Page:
More and more of us are becoming the one to call out a racist relative at the dinner table or point out sexism in the workplace. While no longer turning a blind eye to unacceptable behaviour is obviously great, it’s important to remember to look after yourself as well. Take note of some steps you can take to look out for your own mental health, while still looking out for other people.
Pick your battles
If your immediate reaction to someone being hurtful or offensive is to take them on, take a breath first and ask yourself: is this worth it? Everyone has a different limit to the amount of stress they can handle, so get in touch with yours and know when to tap out. If you engage with every single Internet troll, you’re going to exhaust yourself and sometimes it’s just not worth calling out your boyfriend’s 98-year-old granny for her problematic comment over Christmas dinner.
Acknowledge where you are coming from
There will be people who give you a hard time for standing up for what you believe in and it’s hard to not take it as a personal attack or get flustered when trying to defend yourself and your beliefs. Practice being mindful about what causes you are passionate about and educate yourself so that you can confidently educate others.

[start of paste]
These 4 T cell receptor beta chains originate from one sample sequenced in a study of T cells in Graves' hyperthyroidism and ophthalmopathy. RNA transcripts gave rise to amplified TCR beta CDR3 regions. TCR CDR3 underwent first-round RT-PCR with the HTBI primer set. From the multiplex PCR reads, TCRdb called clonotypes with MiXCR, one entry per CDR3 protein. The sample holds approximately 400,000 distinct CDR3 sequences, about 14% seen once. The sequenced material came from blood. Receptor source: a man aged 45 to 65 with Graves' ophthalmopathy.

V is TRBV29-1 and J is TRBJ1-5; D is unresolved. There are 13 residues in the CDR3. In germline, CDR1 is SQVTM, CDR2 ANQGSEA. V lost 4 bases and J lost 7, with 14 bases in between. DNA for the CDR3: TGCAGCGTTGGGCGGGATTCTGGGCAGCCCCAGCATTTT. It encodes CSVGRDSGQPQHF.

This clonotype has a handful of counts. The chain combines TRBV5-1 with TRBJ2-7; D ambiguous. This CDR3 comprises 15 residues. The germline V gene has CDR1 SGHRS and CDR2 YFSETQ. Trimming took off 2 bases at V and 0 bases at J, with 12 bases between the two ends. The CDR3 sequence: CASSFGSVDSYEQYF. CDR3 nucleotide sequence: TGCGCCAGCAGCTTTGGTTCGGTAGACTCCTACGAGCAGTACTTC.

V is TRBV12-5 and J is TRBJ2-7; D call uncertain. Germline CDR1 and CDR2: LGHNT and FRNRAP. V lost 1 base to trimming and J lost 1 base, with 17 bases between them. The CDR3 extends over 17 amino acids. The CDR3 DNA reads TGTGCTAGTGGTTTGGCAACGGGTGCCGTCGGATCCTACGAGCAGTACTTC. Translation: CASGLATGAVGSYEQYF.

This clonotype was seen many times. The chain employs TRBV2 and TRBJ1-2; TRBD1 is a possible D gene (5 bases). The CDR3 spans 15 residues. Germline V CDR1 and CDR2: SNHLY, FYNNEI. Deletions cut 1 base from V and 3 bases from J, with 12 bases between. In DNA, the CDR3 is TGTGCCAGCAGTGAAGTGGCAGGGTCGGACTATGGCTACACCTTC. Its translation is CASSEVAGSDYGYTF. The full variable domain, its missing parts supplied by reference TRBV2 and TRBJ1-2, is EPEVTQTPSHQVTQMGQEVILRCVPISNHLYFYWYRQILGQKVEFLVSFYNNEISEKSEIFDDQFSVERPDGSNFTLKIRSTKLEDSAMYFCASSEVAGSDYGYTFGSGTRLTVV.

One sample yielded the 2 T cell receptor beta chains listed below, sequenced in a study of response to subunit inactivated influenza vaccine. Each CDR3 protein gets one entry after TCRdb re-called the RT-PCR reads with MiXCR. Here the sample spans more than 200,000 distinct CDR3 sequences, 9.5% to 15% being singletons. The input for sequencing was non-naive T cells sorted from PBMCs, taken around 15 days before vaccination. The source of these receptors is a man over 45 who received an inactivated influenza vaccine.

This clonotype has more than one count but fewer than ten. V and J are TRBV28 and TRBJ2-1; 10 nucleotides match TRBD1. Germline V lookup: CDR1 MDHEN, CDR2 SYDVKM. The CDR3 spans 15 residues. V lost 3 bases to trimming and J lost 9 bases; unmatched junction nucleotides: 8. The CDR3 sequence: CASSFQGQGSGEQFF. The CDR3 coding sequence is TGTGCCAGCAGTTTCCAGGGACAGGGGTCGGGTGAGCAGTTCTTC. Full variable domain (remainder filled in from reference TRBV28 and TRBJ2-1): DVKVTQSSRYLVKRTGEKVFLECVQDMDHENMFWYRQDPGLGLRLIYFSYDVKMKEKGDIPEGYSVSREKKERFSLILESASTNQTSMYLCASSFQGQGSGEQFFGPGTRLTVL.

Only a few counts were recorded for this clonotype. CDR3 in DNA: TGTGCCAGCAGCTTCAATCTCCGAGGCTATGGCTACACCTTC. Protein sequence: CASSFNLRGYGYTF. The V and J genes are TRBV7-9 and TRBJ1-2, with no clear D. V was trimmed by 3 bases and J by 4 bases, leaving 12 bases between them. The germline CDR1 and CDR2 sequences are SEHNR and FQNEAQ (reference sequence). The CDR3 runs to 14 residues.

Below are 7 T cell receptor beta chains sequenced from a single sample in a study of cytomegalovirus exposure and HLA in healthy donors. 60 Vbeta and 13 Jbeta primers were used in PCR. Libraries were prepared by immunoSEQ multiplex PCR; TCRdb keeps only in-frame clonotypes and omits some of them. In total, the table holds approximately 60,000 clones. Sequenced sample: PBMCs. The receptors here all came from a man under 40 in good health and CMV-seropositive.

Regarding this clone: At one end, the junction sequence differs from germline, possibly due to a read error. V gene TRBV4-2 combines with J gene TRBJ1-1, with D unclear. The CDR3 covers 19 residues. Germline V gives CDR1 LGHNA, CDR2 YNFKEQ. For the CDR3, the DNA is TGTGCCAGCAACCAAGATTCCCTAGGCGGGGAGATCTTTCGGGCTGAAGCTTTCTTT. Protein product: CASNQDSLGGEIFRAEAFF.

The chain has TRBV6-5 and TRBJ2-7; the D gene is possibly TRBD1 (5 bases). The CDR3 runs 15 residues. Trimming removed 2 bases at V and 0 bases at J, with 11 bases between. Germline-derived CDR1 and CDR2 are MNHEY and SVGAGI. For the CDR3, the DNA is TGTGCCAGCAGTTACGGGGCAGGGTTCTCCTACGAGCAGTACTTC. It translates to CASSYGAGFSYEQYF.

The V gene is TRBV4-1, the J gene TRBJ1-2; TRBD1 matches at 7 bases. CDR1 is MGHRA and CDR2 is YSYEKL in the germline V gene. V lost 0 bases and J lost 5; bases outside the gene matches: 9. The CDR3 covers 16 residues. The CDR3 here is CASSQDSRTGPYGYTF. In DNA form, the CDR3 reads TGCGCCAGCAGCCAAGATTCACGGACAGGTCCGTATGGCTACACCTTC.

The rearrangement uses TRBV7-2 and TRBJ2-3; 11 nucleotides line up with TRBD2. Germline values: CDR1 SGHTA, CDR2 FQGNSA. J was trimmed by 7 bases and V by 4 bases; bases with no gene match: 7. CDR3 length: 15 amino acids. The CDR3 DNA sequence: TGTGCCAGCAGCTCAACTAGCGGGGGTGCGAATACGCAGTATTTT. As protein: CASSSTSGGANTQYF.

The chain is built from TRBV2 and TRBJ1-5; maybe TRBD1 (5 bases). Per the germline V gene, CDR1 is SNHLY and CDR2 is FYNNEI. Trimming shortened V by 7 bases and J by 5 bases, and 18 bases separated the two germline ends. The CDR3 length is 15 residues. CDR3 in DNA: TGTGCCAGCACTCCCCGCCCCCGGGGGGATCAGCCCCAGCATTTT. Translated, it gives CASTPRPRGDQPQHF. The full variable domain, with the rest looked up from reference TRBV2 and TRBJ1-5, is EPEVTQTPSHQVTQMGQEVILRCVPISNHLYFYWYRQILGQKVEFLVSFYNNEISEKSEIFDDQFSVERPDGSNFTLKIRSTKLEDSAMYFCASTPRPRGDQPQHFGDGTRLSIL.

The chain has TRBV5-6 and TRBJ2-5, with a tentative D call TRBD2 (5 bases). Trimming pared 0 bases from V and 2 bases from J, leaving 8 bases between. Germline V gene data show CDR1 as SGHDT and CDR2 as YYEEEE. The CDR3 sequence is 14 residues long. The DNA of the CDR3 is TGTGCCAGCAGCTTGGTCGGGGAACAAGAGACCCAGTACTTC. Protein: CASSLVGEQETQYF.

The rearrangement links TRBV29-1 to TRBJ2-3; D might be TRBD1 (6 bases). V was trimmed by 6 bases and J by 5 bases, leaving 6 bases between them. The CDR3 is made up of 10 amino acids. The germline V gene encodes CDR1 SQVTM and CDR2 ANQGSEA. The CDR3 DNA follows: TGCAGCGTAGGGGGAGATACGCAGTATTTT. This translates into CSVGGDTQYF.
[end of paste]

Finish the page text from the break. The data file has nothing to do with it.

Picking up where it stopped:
Stick to safe spaces
Know when to remove yourself from a situation when you’re feeling uncomfortable and try not to put yourself in an environment that you know is going to be hard to deal with. For example, avoid a sports bar on the day of a big game if you aren’t feeling strong enough to ignore (or take on) a table of drunk misogynists.
Give yourself a break
Online platforms are very important for spreading awareness and showing support but they can also be a huge drain on your energy. While it can feel imperative that you keep refreshing your timeline for any relevant news to stay on top of things, it’s also important to take a break every now and then. You don’t need to read every comment on a thread if it’s upsetting you. Taking a breather will also refresh your brain, leaving you more prepared to focus on the important stuff and not just the trolls.
Be kind to yourself
You might see other people leading marches, organising funding or just being heroes in general and think that you aren’t doing enough. Remember to be gentle on yourself and that every little contribution to making the world a better place to live in helps. There is value in attending a protest, but there is also value in sending your parents a link to a think-piece on an issue you think they need educating on. Find the method of activism that works for you and your mental state best.
Always prioritise your mental health
If you are secretly struggling while trying to support others, no-one wins. Keep checking in with yourself and your mental state as you move through life. Whenever you’re feeling overwhelmed, don’t push through to be brave for other people. Take care of yourself, first and foremost, because you can’t take care of someone else sufficiently if you’re not taking care of yourself first.
Read more about mental health.